Hodapp said that the original adventures the character went on were repetitive, but that the developers had implemented a number of excellent community suggestions within the first month.[7] The lack of control over the hero was appealing.[7] He originally thought the game was novel and didn't expect it to last, but was surprised that he was still interested in the game years later, and likens checking the game to checking his email or Twitter feed.[7][21] GamePro identified typos in the content, likely due to the developers not speaking English natively, but that community suggestions continued to help improve the game.[22] Bogost was unimpressed with the monetization and the use of god powers to influence the game, and was disappointed that the god could interact at all, but suggested that some interaction was necessary for Godville to be a game rather than a reading work.[20]

NDTV compared the game favorably to Godus, another video game in the genre.[18] Due to the idle game genre's "ease of access", Godville is cited as one game providing for "a variety of player preferences".[2] Reviewers approved of the game on mobile platforms, including iPod Touch,[23] iPhone,[23][24] Apple Watch,[16] and Android.[19] It was also included in Mashable's "11 Facebook Games You're Embarrassed to Admit You Play" list.[25]


  1. ^ a b c d e Hodapp, Eli (July 22, 2010). "'Godville' Review – The Best Game I've Ever Played With Absolutely No Gameplay". TouchArcade. Archived from the original on October 21, 2016.
  2. ^ a b Alharthi, Sultan A.; Alsaedi, Olaa; Toups, Zachary O.; Tanenbaum, Joshua; Hammer, Jessica (April 2018). "Playing to Wait: A Taxonomy of Idle Games" (PDF). Proceedings of the 2018 CHI Conference on Human Factors in Computing Systems. Montreal, Canada: Association for Computing Machinery (621): 1–15. doi:10.1145/3173574.3174195. S2CID 5039415. Archived (PDF) from the original on October 28, 2018.
  3. ^ a b c d Sterling, Jim (August 21, 2010). "iPhone game of the day: Godville". GamesRadar. Archived from the original on October 21, 2016.
  4. ^ a b c Sterling, Jim (July 22, 2010). "Free App of the Day: Godville". Destructoid. Archived from the original on October 21, 2016.
  5. ^ a b c Hodapp, Eli (August 5, 2011). "'Godville' Updated With All Sorts of Goodies". TouchArcade. Archived from the original on October 21, 2016.
  6. ^ a b c d e f g h Donlan, Chris (August 27, 2010). "The Friday Game: EpicWin and Godville". Features. Edge Online. Archived from the original on June 30, 2012.
  7. ^ a b c d e f g h i Hodapp, Eli (August 31, 2010). "'Godville' A Month Later – Still The Best Game I Don't Play". TouchArcade. Archived from the original on October 21, 2016.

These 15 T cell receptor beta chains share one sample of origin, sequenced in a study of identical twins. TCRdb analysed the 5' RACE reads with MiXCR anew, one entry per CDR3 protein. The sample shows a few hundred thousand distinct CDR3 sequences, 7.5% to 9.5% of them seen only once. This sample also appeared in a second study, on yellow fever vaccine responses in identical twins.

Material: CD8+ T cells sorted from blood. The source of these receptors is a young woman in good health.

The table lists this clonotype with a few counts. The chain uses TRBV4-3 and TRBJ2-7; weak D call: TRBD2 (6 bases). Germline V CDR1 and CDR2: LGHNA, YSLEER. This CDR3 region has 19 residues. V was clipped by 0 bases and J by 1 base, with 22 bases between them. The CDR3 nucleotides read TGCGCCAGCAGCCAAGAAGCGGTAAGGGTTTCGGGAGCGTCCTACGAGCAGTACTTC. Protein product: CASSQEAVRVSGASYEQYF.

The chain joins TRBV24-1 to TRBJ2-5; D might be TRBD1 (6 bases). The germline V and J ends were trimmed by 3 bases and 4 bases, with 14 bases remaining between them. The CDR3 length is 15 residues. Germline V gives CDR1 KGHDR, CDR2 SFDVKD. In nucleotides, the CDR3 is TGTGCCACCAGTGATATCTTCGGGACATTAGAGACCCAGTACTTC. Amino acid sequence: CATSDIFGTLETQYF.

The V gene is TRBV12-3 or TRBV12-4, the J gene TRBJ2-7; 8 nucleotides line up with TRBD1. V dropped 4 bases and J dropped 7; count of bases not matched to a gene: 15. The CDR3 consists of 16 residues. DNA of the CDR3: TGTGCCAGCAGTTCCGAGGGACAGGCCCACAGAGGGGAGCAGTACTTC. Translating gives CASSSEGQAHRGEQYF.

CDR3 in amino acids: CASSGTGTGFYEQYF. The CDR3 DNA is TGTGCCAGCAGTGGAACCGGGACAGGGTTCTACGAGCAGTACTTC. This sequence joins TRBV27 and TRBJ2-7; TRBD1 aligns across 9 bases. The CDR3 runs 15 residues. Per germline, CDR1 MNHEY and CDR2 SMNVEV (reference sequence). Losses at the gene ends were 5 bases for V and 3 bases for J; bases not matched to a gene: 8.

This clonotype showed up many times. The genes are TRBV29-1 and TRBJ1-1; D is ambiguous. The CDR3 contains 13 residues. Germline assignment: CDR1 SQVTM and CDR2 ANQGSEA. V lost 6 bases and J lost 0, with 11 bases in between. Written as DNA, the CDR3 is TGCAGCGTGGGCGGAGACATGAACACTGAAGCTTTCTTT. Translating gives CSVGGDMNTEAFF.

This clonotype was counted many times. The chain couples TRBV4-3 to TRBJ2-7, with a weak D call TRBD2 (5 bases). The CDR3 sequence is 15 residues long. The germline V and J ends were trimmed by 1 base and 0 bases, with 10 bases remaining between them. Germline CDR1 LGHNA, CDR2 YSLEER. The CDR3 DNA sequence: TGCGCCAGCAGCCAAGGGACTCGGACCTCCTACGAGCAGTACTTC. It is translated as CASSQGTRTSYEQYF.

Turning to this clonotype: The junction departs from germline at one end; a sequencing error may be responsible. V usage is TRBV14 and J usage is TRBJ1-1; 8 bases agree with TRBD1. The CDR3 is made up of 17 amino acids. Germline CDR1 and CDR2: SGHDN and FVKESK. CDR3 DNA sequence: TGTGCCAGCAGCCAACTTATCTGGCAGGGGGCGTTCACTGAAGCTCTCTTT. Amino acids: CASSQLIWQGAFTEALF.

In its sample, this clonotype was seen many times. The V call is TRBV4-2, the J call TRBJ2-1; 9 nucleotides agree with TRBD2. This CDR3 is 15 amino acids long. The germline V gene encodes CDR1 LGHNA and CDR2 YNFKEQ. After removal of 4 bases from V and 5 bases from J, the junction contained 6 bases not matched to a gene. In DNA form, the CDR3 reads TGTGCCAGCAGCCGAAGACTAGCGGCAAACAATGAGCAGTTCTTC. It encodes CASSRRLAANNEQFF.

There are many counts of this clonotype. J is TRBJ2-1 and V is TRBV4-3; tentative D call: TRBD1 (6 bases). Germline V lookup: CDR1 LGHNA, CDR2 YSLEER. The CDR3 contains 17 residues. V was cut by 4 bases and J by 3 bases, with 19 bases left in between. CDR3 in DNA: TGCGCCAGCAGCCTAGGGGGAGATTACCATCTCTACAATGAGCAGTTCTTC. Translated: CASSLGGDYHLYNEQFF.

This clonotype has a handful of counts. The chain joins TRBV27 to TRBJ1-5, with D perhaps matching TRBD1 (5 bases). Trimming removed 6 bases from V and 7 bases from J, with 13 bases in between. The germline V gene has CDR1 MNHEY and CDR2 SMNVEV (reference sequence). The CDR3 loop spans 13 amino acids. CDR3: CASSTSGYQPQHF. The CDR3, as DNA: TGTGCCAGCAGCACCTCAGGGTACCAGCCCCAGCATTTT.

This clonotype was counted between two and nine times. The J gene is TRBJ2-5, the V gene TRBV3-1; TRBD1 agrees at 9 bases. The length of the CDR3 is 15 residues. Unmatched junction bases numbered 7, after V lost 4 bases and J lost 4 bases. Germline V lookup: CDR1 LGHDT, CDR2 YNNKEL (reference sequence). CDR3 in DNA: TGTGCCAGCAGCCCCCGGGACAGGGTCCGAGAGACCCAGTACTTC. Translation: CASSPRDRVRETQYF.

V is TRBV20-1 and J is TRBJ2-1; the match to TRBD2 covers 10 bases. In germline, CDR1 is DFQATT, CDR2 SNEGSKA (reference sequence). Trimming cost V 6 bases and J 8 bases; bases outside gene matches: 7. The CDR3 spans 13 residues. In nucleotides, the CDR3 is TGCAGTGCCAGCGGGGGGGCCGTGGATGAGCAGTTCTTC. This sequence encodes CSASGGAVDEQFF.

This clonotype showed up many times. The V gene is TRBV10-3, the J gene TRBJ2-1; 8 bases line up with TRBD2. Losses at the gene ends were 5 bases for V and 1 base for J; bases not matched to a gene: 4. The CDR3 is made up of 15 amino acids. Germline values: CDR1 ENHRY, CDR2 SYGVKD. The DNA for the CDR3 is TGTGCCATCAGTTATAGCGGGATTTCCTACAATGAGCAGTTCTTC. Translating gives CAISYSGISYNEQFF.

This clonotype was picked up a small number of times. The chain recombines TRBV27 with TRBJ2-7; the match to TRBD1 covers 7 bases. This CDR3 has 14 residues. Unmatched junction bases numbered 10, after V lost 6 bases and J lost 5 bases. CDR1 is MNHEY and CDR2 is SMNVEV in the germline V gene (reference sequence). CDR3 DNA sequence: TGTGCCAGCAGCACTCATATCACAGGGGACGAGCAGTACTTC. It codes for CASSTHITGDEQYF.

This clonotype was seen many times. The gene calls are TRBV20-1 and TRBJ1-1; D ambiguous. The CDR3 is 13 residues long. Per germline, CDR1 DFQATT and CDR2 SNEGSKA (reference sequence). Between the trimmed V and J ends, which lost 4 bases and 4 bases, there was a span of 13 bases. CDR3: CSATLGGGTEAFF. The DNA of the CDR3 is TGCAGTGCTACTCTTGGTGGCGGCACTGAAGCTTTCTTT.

8. ^ Дмитриева, Светлана (January 21, 2014). Самые странные компьютерные игры. Games. Игры@mail.ru (in Russian). Archived from the original on January 27, 2014.
  9. ^ a b c Белый, Антон (September 1, 2014). Игры, которым не нужен игрок. Igromania (in Russian). Archived from the original on February 24, 2017.
  10. ^ a b c d e f g h i j k l m n o p q Kosinov, Dmitry; Platov, Mikhail (August 24, 2010). "Masters of the playerless MMO". News. PC World. Interviewed by Rigney, Ryan. Archived from the original on March 21, 2015.
  11. ^ "Godville goes mobile". GodvilleGame. July 18, 2010. Archived from the original on August 8, 2014.
  12. ^ "iPad and a whole bunch of goodies". GodvilleGame. September 11, 2010. Archived from the original on April 14, 2021.
  13. ^ a b Wilson, Will (March 21, 2011). "Godville handing out blessings on Android". News. Pocket Gamer. Archived from the original on March 14, 2022.
  14. ^ "Opened to Friends". GodvilleGame. April 22, 2011. Archived from the original on April 17, 2015.
  15. ^ "Windows Phone 8 App". GodvilleGame. July 12, 2013. Archived from the original on April 15, 2015.
  16. ^ a b Nelson, Jared (June 23, 2015). "Oh Glorious Day, Exalted One! 'Godville' Finally Comes to the Apple Watch". TouchArcade. Archived from the original on October 14, 2016.
  17. ^ Eaton, Kit (October 8, 2014). "With Mobile 'God Games,' Unleash Your Inner Benevolent Creator — or Wrathful Deity". The New York Times. ISSN 0362-4331. Archived from the original on October 6, 2016.
  18. ^ a b Sathe, Gopal (August 12, 2014). "Wanna Play God? Skip Godus and Check Out These Games Instead". Apps Features. NDTV. Archived from the original on August 14, 2014.
  19. ^ a b Zhang, Sarah (February 26, 2015). "10 Addictive Games For Killing Time on Your Phone". Gizmodo. Archived from the original on February 27, 2015.
  20. ^ a b c Bogost, Ian (April 22, 2015). "Can We Have Your Attention Please?". The Geek's Chihuahua. University of Minnesota Press. ISBN 9781452949703.
  21. ^ Hodapp, Eli (April 8, 2014). "'Godville' is the Only iOS Game I've Played For Nearly Four Years Straight". TouchArcade. Archived from the original on August 20, 2016.
  22. ^ Rigney, Ryan (July 23, 2010). "App Store Games of the Week: July 23rd". GamePro. Archived from the original on August 27, 2010.
  23. ^ a b Hodapp, Eli (December 24, 2010). "Best iPod Touch and iPhone Games: 2010 Buyer's Guide". TouchArcade. Archived from the original on October 21, 2016.
  24. ^ Sterling, Jim (January 4, 2011). "Ten iPhone games you really should play". Destructoid. Archived from the original on October 21, 2016.
  25. ^ Casti, Taylor (October 29, 2013). "11 Facebook Games You're Embarrassed to Admit You Play". Mashable. Archived from the original on November 1, 2013.

Further reading[edit]